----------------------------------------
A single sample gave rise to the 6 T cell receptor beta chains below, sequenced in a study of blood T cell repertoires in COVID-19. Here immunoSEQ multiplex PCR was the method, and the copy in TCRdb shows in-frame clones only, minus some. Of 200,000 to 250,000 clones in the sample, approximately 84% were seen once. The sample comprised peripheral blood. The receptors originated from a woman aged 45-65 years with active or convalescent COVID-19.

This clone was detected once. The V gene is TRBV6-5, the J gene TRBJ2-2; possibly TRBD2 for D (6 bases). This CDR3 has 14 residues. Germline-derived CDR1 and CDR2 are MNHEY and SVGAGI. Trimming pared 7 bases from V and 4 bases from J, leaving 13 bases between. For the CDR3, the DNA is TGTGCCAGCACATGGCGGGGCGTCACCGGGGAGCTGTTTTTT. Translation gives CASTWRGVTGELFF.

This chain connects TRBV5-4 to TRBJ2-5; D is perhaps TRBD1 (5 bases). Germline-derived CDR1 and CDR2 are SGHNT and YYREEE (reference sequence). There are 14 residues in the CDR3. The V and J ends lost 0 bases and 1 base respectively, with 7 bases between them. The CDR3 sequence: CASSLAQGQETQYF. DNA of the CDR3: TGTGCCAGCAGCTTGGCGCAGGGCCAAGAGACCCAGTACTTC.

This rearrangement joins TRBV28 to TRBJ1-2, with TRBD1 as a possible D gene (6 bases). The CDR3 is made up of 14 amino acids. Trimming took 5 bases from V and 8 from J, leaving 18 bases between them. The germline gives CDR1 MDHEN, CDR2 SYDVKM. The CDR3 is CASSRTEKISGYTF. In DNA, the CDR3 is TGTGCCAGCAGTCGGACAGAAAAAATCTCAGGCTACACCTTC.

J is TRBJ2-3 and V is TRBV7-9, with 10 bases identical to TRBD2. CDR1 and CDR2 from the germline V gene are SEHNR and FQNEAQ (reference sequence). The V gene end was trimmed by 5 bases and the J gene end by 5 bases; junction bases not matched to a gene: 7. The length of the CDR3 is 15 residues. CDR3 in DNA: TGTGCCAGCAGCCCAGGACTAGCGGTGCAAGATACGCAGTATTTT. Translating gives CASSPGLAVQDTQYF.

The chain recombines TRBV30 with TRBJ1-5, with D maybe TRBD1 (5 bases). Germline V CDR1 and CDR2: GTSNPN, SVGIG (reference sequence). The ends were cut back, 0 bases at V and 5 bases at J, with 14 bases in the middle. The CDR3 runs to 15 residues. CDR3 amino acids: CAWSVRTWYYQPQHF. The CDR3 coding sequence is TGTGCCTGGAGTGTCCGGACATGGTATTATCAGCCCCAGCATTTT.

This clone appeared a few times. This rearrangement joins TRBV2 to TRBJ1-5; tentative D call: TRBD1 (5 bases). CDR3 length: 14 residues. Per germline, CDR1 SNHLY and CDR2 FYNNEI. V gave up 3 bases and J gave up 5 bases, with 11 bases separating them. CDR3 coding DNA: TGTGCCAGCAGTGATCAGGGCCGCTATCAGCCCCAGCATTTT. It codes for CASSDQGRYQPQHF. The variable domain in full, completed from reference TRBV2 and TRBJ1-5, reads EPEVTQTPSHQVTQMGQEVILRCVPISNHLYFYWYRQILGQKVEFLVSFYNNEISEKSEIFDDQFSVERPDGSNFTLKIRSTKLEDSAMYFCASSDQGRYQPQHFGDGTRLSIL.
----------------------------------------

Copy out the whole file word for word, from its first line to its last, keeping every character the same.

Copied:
A single sample gave rise to the 6 T cell receptor beta chains below, sequenced in a study of blood T cell repertoires in COVID-19. Here immunoSEQ multiplex PCR was the method, and the copy in TCRdb shows in-frame clones only, minus some. Of 200,000 to 250,000 clones in the sample, approximately 84% were seen once. The sample comprised peripheral blood. The receptors originated from a woman aged 45-65 years with active or convalescent COVID-19.

This clone was detected once. The V gene is TRBV6-5, the J gene TRBJ2-2; possibly TRBD2 for D (6 bases). This CDR3 has 14 residues. Germline-derived CDR1 and CDR2 are MNHEY and SVGAGI. Trimming pared 7 bases from V and 4 bases from J, leaving 13 bases between. For the CDR3, the DNA is TGTGCCAGCACATGGCGGGGCGTCACCGGGGAGCTGTTTTTT. Translation gives CASTWRGVTGELFF.

This chain connects TRBV5-4 to TRBJ2-5; D is perhaps TRBD1 (5 bases). Germline-derived CDR1 and CDR2 are SGHNT and YYREEE (reference sequence). There are 14 residues in the CDR3. The V and J ends lost 0 bases and 1 base respectively, with 7 bases between them. The CDR3 sequence: CASSLAQGQETQYF. DNA of the CDR3: TGTGCCAGCAGCTTGGCGCAGGGCCAAGAGACCCAGTACTTC.

This rearrangement joins TRBV28 to TRBJ1-2, with TRBD1 as a possible D gene (6 bases). The CDR3 is made up of 14 amino acids. Trimming took 5 bases from V and 8 from J, leaving 18 bases between them. The germline gives CDR1 MDHEN, CDR2 SYDVKM. The CDR3 is CASSRTEKISGYTF. In DNA, the CDR3 is TGTGCCAGCAGTCGGACAGAAAAAATCTCAGGCTACACCTTC.

J is TRBJ2-3 and V is TRBV7-9, with 10 bases identical to TRBD2. CDR1 and CDR2 from the germline V gene are SEHNR and FQNEAQ (reference sequence). The V gene end was trimmed by 5 bases and the J gene end by 5 bases; junction bases not matched to a gene: 7. The length of the CDR3 is 15 residues. CDR3 in DNA: TGTGCCAGCAGCCCAGGACTAGCGGTGCAAGATACGCAGTATTTT. Translating gives CASSPGLAVQDTQYF.

The chain recombines TRBV30 with TRBJ1-5, with D maybe TRBD1 (5 bases). Germline V CDR1 and CDR2: GTSNPN, SVGIG (reference sequence). The ends were cut back, 0 bases at V and 5 bases at J, with 14 bases in the middle. The CDR3 runs to 15 residues. CDR3 amino acids: CAWSVRTWYYQPQHF. The CDR3 coding sequence is TGTGCCTGGAGTGTCCGGACATGGTATTATCAGCCCCAGCATTTT.

This clone appeared a few times. This rearrangement joins TRBV2 to TRBJ1-5; tentative D call: TRBD1 (5 bases). CDR3 length: 14 residues. Per germline, CDR1 SNHLY and CDR2 FYNNEI. V gave up 3 bases and J gave up 5 bases, with 11 bases separating them. CDR3 coding DNA: TGTGCCAGCAGTGATCAGGGCCGCTATCAGCCCCAGCATTTT. It codes for CASSDQGRYQPQHF. The variable domain in full, completed from reference TRBV2 and TRBJ1-5, reads EPEVTQTPSHQVTQMGQEVILRCVPISNHLYFYWYRQILGQKVEFLVSFYNNEISEKSEIFDDQFSVERPDGSNFTLKIRSTKLEDSAMYFCASSDQGRYQPQHFGDGTRLSIL.